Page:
Tufte spent most of his talk walking around the room while talking on a wireless mike. He had two projectors set up, but for the most part he only displayed pages or pictures from his books, instructing the audience to follow along in their own copies (which had been provided to every attendee). He occasionally carried around some other props, in particular a few 400-year old books from his personal library. This style not only entertained and engaged the audience, it also emphasized one of his main points, which is that progress is often measured in data density - how many bits per unit of area can be accomodated by a hard drive or a display.
In terms of text display, a page in a phone book can hold 36K of information, while the best display can only show about 5K. If you look at something like a topographical map, the resolution available on paper is a factor of ten, at least, beyond what can be shown on a screen.
Tufte feels that the same mantra about data density should be applied to web sites, and in fact to the entire contents of the computer display that the user sees when navigating a web site. Thus, he dislikes task bars, menu bars, status bars, and other GUI screen overhead, since they constrict how much of the display can be used for content. Once you get to the actual site, he has similar disdain for banner ads, navigation bars, graphical frills, and the like.
Tufte feels that the main measure of a web site (or any computer interface) should be the percentage of the screen that is actually devoted to the task at hand. He wants web pages to use words instead of icons, because [words] can display information more compactly. He does not like navigation bars, but instead wants as many choices as possible on the main page.
You'll find the same theme repeated in all of Tufte's books: progress is measured in information density.
Although I definitely understand the desire for maximizing content and minimizing UI clutter, I have a hard time squaring the desire for maximum information density with the current Web 2.0 drive for minimalist content.
These days, you rarely see screens packed densely with content and hundreds of links, but that's what Tufte seems to be asking for. We even make fun of the Yahoo home page because it has become so dense over time. Are we wrong, and Tufte is right? Average display resolutions haven't increased that much between 1996 and 2006; we went from 800x600 to 1280x1024 or thereabouts. And we have the RGB magic of ClearType which increases effective horizontal resolution by about 3x.
Maybe the Yahoo home page design overreaches because it's now being designed as if it was a printed page. We have higher resolutions, sure, but computer displays are still nowhere near the resolution of a printed page. Perhaps the current trend of design minimalism is simply eliminating wishful thinking: mating the very low resolution of a computer screen (as compared to a printed page) with a corresponding reduction in content.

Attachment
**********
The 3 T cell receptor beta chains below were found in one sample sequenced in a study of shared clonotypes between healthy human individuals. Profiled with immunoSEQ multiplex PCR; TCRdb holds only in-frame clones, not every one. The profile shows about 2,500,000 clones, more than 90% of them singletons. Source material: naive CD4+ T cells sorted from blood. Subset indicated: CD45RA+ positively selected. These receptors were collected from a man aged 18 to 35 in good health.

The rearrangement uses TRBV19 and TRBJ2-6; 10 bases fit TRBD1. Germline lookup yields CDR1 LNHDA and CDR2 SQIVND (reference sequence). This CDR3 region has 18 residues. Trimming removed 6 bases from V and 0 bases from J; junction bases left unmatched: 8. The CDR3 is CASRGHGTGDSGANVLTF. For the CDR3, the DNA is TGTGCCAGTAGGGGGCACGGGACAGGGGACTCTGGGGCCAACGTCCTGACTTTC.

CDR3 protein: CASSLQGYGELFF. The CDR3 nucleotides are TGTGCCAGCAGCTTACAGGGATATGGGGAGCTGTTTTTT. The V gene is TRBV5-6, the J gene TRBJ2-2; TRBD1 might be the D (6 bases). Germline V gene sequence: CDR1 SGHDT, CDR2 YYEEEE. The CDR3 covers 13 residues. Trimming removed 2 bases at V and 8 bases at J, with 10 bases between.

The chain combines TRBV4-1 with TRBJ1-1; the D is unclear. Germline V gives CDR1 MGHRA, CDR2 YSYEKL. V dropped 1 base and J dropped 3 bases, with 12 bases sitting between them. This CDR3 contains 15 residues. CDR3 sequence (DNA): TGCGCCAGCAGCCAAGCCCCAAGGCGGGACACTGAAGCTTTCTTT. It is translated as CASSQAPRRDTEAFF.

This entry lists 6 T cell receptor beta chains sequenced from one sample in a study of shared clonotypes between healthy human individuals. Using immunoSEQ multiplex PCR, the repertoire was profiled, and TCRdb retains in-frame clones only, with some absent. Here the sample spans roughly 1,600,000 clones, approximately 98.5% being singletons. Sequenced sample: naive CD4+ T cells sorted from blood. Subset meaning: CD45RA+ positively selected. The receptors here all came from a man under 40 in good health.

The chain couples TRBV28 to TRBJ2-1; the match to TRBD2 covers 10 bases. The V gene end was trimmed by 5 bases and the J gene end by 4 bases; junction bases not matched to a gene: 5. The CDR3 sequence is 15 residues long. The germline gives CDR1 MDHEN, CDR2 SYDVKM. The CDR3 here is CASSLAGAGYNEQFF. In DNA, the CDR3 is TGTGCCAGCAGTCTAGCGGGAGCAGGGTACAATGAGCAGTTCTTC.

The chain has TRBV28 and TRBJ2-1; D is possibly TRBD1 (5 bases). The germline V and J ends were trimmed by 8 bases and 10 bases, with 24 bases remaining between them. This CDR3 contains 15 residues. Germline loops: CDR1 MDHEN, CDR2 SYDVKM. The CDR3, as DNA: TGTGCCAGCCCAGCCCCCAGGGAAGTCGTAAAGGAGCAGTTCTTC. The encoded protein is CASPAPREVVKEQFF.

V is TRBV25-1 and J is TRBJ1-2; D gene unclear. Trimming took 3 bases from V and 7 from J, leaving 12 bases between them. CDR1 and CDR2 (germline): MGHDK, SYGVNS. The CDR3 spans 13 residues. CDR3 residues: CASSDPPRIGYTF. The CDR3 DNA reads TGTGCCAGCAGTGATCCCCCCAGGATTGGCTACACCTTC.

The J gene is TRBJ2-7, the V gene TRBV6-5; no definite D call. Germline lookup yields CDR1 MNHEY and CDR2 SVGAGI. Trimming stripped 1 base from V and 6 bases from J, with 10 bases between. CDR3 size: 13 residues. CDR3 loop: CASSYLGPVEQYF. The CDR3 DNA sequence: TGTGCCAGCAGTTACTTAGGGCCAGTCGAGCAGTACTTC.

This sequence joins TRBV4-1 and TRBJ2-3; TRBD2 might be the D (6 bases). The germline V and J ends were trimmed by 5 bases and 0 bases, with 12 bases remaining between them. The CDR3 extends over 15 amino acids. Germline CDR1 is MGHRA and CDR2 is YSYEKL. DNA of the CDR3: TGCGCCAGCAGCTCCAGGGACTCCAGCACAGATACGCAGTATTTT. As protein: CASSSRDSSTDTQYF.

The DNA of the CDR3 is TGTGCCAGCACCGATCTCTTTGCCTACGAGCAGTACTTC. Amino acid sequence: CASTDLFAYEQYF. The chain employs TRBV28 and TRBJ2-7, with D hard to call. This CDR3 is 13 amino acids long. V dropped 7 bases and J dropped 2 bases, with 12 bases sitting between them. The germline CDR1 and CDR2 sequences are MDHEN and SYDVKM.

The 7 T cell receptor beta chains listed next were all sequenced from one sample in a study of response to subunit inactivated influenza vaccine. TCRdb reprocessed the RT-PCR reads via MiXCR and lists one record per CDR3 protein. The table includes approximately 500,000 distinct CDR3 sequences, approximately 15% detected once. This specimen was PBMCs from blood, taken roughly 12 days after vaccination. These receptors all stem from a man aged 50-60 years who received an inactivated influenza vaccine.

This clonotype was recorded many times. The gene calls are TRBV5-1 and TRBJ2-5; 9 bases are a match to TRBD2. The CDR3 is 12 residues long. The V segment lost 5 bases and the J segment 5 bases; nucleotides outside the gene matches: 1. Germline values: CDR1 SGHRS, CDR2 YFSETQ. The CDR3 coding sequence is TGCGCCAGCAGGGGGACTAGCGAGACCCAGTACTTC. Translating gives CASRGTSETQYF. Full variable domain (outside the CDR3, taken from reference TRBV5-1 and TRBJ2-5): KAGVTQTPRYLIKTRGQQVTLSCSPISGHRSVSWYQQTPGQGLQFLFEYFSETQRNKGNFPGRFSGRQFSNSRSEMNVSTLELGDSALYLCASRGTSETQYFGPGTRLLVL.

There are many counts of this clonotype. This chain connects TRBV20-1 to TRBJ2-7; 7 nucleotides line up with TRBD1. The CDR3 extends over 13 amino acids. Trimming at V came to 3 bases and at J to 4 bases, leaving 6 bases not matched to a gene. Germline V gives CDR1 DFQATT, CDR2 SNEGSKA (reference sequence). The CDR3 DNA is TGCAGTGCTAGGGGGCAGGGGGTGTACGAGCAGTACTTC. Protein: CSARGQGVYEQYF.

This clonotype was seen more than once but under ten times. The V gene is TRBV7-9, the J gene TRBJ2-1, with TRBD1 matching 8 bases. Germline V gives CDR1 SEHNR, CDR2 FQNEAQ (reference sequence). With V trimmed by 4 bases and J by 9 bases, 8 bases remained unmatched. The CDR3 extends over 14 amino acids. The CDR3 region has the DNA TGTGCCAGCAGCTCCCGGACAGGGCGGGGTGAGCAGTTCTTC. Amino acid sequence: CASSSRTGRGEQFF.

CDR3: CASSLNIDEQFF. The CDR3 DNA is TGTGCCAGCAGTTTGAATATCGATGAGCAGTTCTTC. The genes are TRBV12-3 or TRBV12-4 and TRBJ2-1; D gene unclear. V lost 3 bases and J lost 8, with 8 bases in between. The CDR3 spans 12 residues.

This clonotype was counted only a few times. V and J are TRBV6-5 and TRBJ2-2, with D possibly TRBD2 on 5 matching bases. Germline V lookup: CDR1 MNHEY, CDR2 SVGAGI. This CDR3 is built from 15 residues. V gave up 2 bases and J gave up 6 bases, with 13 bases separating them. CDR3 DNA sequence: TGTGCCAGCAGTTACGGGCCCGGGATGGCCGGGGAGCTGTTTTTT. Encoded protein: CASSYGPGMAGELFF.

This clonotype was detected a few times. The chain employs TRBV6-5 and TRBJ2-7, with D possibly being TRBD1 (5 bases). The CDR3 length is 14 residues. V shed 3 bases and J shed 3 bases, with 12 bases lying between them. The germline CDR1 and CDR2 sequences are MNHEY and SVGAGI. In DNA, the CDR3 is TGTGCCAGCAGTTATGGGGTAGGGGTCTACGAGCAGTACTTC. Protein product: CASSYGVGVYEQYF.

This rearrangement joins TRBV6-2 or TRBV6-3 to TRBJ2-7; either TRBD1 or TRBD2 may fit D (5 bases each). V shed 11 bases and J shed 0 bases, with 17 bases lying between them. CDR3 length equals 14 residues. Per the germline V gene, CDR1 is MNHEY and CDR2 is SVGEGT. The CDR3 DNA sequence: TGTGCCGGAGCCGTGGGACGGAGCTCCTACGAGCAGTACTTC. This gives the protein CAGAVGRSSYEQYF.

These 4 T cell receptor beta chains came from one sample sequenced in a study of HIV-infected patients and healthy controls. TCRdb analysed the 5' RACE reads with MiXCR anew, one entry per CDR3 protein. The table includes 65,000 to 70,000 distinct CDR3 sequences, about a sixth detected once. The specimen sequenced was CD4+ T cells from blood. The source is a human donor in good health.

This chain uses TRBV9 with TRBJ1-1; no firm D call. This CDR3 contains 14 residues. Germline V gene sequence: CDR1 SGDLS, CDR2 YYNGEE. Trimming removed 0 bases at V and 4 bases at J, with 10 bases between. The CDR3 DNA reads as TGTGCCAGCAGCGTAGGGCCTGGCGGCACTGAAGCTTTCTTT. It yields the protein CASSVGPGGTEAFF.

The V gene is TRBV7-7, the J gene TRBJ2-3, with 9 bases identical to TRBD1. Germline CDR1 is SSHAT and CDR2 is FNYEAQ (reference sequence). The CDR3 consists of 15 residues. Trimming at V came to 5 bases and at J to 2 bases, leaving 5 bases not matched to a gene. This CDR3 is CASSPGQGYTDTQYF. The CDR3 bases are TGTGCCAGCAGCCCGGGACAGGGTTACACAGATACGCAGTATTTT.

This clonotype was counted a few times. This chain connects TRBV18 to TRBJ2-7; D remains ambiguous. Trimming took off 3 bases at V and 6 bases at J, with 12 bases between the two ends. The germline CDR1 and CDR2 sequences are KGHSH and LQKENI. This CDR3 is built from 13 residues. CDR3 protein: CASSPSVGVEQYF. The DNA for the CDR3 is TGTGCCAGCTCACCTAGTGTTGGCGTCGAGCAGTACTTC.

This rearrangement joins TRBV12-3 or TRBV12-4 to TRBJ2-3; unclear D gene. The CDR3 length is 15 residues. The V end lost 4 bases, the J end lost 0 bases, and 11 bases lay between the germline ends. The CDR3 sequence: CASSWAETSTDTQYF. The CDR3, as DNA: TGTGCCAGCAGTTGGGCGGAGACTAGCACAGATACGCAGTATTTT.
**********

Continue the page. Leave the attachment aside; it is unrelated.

But Tufte isn't the only design guru to worship at the altar of information density. Jef Raskin, in The Humane Interface, talks about this at some length. He even references Tufte directly:
We seem to have a real fear of displaying data in our interfaces. We know that people can quickly find one among a few items much more quickly than they can find one among dozens: there is less to look through. But it does not follow, as some seem to think, that it is therefore better to have fewer items on each screen. If you have hundreds of items and split them up among dozens of screens, you lose more in navigation time than you gain in searching for the individual item, even if the one you seek is swimming in a sea of similar-looking items.
Visual designer Edward Tufte's first three principles for displaying information are:
- Above all else, show the data.
- Maximize the data-ink ratio.
- Erase nondata ink.
All we need to do is substitute pixels for ink for his advice to apply to display-based devices. A serious, professional user wants screens packed with useful stuff. Screens should be well labeled, with methods to make finding things easier and dense with the information that represents the real value of each screen.
One of the most remarkable examples of information density, at least in a commercial product, is Dr. Bronner's soaps:
Click the image to see a larger version. You can also obtain PDF versions of the labels directly from the company website (scroll to the bottom).
I remember the first time I saw a Dr. Bronner product; the incredible density of the tiny text on the label drew me to it. Yes, they're filled with half-crazy religious ravings. Not so fun in person, but if someone is this jazzed about a bar of soap, it's somehow endearing. You can see a small video clip of Bronner ranting in person via the Dr. Bronner's Magic Soapbox documentary trailer.
You'd think a label filled with reams of tiny, indecipherable text would be the kiss of death for any commercial product. Not so for eccentric Dr. Bronner and his soaps. Is it a victory for information density? Maybe. I think Craigslist is conceptually pretty close to what Dr. Bronner was doing.